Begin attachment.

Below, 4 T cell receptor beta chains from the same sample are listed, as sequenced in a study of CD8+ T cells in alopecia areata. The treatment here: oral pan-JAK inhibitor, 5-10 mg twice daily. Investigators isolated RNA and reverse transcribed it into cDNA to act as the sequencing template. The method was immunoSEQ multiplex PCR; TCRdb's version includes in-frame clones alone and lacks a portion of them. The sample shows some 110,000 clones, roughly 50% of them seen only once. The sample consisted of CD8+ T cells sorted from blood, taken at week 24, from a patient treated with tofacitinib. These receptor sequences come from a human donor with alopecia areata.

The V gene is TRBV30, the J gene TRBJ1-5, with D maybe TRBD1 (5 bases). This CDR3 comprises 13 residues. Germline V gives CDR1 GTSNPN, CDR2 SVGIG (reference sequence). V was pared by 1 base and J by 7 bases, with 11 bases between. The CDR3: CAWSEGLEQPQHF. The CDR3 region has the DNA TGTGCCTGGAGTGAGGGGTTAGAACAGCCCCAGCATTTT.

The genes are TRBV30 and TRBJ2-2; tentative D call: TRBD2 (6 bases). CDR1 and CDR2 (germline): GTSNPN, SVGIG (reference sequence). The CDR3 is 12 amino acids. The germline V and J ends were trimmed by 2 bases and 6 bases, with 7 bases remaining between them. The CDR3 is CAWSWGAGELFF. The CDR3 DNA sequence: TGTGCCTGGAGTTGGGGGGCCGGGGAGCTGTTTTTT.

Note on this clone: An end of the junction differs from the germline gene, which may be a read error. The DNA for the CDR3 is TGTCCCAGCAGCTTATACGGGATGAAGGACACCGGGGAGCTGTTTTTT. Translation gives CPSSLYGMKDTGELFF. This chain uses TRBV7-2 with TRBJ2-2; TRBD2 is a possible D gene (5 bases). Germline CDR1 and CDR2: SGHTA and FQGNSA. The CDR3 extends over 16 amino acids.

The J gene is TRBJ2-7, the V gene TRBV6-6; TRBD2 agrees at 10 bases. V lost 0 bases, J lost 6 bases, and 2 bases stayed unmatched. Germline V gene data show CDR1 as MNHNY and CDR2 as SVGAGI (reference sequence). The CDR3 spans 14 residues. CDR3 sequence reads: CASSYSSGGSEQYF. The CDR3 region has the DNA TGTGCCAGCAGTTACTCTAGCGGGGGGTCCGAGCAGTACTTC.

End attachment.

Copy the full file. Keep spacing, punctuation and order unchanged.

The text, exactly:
Below, 4 T cell receptor beta chains from the same sample are listed, as sequenced in a study of CD8+ T cells in alopecia areata. The treatment here: oral pan-JAK inhibitor, 5-10 mg twice daily. Investigators isolated RNA and reverse transcribed it into cDNA to act as the sequencing template. The method was immunoSEQ multiplex PCR; TCRdb's version includes in-frame clones alone and lacks a portion of them. The sample shows some 110,000 clones, roughly 50% of them seen only once. The sample consisted of CD8+ T cells sorted from blood, taken at week 24, from a patient treated with tofacitinib. These receptor sequences come from a human donor with alopecia areata.

The V gene is TRBV30, the J gene TRBJ1-5, with D maybe TRBD1 (5 bases). This CDR3 comprises 13 residues. Germline V gives CDR1 GTSNPN, CDR2 SVGIG (reference sequence). V was pared by 1 base and J by 7 bases, with 11 bases between. The CDR3: CAWSEGLEQPQHF. The CDR3 region has the DNA TGTGCCTGGAGTGAGGGGTTAGAACAGCCCCAGCATTTT.

The genes are TRBV30 and TRBJ2-2; tentative D call: TRBD2 (6 bases). CDR1 and CDR2 (germline): GTSNPN, SVGIG (reference sequence). The CDR3 is 12 amino acids. The germline V and J ends were trimmed by 2 bases and 6 bases, with 7 bases remaining between them. The CDR3 is CAWSWGAGELFF. The CDR3 DNA sequence: TGTGCCTGGAGTTGGGGGGCCGGGGAGCTGTTTTTT.

Note on this clone: An end of the junction differs from the germline gene, which may be a read error. The DNA for the CDR3 is TGTCCCAGCAGCTTATACGGGATGAAGGACACCGGGGAGCTGTTTTTT. Translation gives CPSSLYGMKDTGELFF. This chain uses TRBV7-2 with TRBJ2-2; TRBD2 is a possible D gene (5 bases). Germline CDR1 and CDR2: SGHTA and FQGNSA. The CDR3 extends over 16 amino acids.

The J gene is TRBJ2-7, the V gene TRBV6-6; TRBD2 agrees at 10 bases. V lost 0 bases, J lost 6 bases, and 2 bases stayed unmatched. Germline V gene data show CDR1 as MNHNY and CDR2 as SVGAGI (reference sequence). The CDR3 spans 14 residues. CDR3 sequence reads: CASSYSSGGSEQYF. The CDR3 region has the DNA TGTGCCAGCAGTTACTCTAGCGGGGGGTCCGAGCAGTACTTC.